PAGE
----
Patrician Brother Nicholas Harsas is a longstanding popular figure in Catholic education in Sydney’s south-west who has had the responsibility and blessings of being involved in the lives of families right across the region, The Liverpool City Champion reports.
Br Nicholas has just taken up the post as principal at Holy Spirit Catholic Primary School at Carnes Hill after long and successful stints at Our Lady of the Rosary Catholic Primary School at Fairfield and, previously, St Therese Catholic Primary School covering Sadlier and Miller and Patrician Brothers’ Primary School at Fairfield.
“It’s extraordinary really as 11 years ago I moved from Liverpool where I was principal at St Therese Catholic Primary School to take up the position at Our Lady of the Rosary Catholic Primary School at Fairfield. In 2019 I’m doing the reverse, moving from Fairfield back into Liverpool as principal of Holy Spirit Catholic Primary School,” he said.
“The last 11 years has really only confirmed and affirmed what I’ve known for the past 31 years – that teaching is a wonderful ministry and belonging to a vibrant, positive school community is life-giving and a real joy. Working with students, staff and parents in a school community is a privilege and something I look forward to each and every day.”
Br Nicholas said that the experiences that have left an indelible mark on him include working with teachers and students and seeing their growth.
“For teachers, moving from being inexperienced, straight from university, and witnessing their development into passionate, proficient teachers who do so much, educationally and in other ways to support the students in their care,” he said.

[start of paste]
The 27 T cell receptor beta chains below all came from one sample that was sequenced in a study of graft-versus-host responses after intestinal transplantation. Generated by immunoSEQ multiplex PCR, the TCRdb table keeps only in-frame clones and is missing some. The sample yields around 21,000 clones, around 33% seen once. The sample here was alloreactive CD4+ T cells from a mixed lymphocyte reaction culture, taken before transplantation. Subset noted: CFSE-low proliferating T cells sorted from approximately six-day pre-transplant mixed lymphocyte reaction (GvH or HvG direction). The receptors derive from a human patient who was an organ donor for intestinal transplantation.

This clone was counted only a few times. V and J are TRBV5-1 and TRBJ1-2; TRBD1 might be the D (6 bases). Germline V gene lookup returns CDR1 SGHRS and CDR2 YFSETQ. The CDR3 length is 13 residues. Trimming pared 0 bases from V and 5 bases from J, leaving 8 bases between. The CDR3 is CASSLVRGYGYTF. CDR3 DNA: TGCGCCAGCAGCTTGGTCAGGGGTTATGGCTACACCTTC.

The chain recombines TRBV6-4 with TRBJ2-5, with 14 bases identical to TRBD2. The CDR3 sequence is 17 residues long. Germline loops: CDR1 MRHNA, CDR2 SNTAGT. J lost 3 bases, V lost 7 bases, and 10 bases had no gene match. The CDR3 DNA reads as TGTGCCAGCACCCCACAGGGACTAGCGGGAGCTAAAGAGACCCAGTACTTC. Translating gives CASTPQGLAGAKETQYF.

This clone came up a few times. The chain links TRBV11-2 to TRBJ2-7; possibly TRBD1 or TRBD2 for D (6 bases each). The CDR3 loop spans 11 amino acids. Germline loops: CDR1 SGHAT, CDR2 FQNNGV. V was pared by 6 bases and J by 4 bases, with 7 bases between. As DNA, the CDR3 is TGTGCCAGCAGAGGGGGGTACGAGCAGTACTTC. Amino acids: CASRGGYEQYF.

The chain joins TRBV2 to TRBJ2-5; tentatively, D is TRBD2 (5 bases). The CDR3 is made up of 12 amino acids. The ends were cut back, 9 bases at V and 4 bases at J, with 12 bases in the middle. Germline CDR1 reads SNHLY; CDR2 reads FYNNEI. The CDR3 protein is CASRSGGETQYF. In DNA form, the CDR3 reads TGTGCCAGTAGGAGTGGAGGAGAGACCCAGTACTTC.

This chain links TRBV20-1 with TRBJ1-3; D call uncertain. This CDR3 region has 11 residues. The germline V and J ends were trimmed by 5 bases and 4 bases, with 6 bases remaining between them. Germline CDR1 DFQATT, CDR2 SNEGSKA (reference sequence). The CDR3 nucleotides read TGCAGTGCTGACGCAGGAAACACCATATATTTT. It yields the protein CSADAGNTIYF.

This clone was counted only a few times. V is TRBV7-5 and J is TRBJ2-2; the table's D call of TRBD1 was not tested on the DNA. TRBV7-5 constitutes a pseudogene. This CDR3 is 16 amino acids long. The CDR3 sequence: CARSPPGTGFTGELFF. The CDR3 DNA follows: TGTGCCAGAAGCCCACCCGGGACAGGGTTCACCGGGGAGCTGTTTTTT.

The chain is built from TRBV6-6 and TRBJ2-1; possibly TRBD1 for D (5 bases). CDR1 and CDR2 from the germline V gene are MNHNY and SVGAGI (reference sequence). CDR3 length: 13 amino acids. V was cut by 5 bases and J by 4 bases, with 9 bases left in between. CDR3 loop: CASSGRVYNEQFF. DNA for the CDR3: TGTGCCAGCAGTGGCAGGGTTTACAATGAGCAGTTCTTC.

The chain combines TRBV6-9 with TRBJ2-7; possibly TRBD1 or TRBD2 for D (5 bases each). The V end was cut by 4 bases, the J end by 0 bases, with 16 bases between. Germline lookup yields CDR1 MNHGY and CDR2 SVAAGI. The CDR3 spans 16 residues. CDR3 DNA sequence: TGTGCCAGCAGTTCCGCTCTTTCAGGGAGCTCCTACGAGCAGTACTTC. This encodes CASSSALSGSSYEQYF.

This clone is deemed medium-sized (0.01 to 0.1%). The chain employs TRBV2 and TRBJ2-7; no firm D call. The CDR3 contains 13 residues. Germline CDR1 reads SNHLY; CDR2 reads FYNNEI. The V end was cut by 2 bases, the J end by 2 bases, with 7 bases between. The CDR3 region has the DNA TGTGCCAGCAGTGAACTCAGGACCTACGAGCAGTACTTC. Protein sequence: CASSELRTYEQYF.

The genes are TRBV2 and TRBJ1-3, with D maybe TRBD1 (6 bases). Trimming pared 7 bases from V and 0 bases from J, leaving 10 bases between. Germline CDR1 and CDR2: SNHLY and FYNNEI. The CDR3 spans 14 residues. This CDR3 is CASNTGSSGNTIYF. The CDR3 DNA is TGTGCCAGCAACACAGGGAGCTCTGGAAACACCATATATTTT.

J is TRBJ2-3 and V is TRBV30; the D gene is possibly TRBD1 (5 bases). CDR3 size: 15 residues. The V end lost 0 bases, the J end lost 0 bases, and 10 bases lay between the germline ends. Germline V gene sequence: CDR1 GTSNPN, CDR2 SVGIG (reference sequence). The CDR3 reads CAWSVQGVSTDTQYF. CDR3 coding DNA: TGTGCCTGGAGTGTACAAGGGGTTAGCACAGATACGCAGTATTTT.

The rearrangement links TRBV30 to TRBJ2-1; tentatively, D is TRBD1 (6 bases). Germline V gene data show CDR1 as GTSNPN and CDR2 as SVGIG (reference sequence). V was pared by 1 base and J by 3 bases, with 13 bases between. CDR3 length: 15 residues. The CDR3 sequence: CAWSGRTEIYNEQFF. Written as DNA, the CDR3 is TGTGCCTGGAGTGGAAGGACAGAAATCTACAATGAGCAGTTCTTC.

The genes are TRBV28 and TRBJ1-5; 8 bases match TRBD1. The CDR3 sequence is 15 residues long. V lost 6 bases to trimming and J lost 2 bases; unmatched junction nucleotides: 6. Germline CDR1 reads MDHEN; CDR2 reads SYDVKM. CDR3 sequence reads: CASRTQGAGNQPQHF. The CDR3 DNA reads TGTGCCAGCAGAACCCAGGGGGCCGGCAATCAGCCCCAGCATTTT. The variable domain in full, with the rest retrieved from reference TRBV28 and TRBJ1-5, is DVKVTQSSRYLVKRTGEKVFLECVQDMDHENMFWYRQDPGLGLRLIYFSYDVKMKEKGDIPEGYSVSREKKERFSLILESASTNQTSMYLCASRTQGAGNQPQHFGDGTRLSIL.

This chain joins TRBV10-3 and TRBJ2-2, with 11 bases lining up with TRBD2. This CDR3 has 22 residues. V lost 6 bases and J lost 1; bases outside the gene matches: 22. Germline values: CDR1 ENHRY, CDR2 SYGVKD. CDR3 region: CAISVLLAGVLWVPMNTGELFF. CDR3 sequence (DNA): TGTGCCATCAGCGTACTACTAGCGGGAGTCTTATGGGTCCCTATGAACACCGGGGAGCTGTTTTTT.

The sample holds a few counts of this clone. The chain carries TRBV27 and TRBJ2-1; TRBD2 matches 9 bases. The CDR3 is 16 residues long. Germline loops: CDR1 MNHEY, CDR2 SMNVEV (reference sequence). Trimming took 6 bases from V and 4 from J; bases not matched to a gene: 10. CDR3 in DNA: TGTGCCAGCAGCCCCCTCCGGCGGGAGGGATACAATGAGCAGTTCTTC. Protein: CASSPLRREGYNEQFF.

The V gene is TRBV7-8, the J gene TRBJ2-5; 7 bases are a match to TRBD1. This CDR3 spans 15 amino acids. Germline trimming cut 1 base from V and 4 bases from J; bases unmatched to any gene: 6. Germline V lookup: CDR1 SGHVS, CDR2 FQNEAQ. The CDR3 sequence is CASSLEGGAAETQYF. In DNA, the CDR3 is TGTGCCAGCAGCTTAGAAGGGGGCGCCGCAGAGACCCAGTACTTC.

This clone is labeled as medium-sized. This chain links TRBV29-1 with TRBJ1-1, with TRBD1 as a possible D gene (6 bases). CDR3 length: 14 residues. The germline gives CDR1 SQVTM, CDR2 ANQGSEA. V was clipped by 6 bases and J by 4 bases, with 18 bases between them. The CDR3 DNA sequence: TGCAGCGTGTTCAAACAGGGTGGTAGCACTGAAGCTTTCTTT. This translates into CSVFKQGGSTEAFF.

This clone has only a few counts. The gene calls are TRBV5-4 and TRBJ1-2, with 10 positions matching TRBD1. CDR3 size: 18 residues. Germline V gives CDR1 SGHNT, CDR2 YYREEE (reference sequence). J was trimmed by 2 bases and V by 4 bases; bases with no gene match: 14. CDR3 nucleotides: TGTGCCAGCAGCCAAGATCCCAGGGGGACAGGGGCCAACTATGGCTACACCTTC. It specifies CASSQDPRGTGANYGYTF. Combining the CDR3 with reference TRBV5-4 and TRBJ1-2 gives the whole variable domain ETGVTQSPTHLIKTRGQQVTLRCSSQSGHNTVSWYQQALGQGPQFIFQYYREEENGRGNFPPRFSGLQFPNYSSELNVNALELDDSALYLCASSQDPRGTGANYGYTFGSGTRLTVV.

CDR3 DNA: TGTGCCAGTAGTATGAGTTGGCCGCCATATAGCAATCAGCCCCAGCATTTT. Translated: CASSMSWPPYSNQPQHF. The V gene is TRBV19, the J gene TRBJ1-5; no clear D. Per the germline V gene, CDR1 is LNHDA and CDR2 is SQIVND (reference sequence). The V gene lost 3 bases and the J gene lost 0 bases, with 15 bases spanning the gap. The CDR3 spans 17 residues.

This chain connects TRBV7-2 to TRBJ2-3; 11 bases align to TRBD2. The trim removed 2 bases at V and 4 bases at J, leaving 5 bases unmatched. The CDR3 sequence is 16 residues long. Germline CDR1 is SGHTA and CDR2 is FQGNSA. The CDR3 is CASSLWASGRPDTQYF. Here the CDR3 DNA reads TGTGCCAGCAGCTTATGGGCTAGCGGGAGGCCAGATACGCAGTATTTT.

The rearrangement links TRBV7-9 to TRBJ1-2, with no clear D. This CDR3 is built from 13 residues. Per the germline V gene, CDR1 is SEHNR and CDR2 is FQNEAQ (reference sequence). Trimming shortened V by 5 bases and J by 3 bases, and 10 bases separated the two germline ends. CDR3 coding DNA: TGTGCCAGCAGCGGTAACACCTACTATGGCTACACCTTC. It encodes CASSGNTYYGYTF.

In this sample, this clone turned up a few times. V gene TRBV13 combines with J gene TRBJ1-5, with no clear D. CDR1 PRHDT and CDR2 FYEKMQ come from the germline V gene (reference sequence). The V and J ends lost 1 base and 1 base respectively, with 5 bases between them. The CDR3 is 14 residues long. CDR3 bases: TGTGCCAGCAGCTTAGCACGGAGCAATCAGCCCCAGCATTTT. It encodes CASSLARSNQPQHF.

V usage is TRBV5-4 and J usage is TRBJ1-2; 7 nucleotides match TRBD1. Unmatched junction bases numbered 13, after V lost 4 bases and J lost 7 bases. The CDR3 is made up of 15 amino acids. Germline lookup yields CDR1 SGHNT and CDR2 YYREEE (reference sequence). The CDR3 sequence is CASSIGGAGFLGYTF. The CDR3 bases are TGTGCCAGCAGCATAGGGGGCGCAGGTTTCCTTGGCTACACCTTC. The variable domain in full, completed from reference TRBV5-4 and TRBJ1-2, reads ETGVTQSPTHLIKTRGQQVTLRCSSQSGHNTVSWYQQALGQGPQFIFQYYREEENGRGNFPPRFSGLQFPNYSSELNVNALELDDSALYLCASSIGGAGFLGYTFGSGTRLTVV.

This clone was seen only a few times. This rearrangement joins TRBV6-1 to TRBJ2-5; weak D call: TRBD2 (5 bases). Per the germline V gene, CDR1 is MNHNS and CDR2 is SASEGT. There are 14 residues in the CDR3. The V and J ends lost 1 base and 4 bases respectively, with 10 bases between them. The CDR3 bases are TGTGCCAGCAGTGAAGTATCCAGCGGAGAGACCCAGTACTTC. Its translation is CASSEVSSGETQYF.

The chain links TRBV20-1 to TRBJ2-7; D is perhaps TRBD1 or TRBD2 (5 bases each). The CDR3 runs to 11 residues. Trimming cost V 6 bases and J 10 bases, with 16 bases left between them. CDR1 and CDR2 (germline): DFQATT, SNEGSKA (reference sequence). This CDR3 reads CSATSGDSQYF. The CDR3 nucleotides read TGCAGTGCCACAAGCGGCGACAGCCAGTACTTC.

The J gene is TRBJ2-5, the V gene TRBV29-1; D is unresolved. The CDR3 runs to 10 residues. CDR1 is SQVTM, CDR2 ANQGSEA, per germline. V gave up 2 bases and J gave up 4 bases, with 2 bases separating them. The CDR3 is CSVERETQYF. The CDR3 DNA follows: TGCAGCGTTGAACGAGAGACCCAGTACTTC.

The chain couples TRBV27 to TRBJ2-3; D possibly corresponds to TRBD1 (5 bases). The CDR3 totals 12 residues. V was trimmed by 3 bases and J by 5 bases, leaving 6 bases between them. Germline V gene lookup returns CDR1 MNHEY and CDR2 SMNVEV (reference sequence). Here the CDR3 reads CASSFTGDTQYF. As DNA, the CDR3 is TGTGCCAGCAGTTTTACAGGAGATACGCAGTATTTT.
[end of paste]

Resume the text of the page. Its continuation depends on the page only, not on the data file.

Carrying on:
“Observing the growth in students is also a joy. Student growth is a proud moment for the students themselves, their parents and their teachers. This growth can be around confidence, language acquisition, settling into Australia, learning English, well-being and learning.”
Working in south-west Sydney, perhaps Australia’s most multicultural region, has taught him much, Br Nicholas said.
“I’ve learnt we have such a dynamic, cosmopolitan and multicultural community and this diversity enriches the lives and experiences of children and adults. Communities such as Liverpool and Fairfield promote acceptance of cultural and ethnic differences and provide experiences not enjoyed in many other parts of Sydney and Australia. In a primary-school setting the students are so accepting and welcoming of each other and proudly call themselves Australian – whether they’re from an Anglo background, born in Australia, Indigenous or newly arrived in the country. Truly, there’s ‘unity in diversity’ here.”
This article is an excerpt from a Q and A interview with Br Nicholas by Ian Horner in The Liverpool City Champion. See the full article here.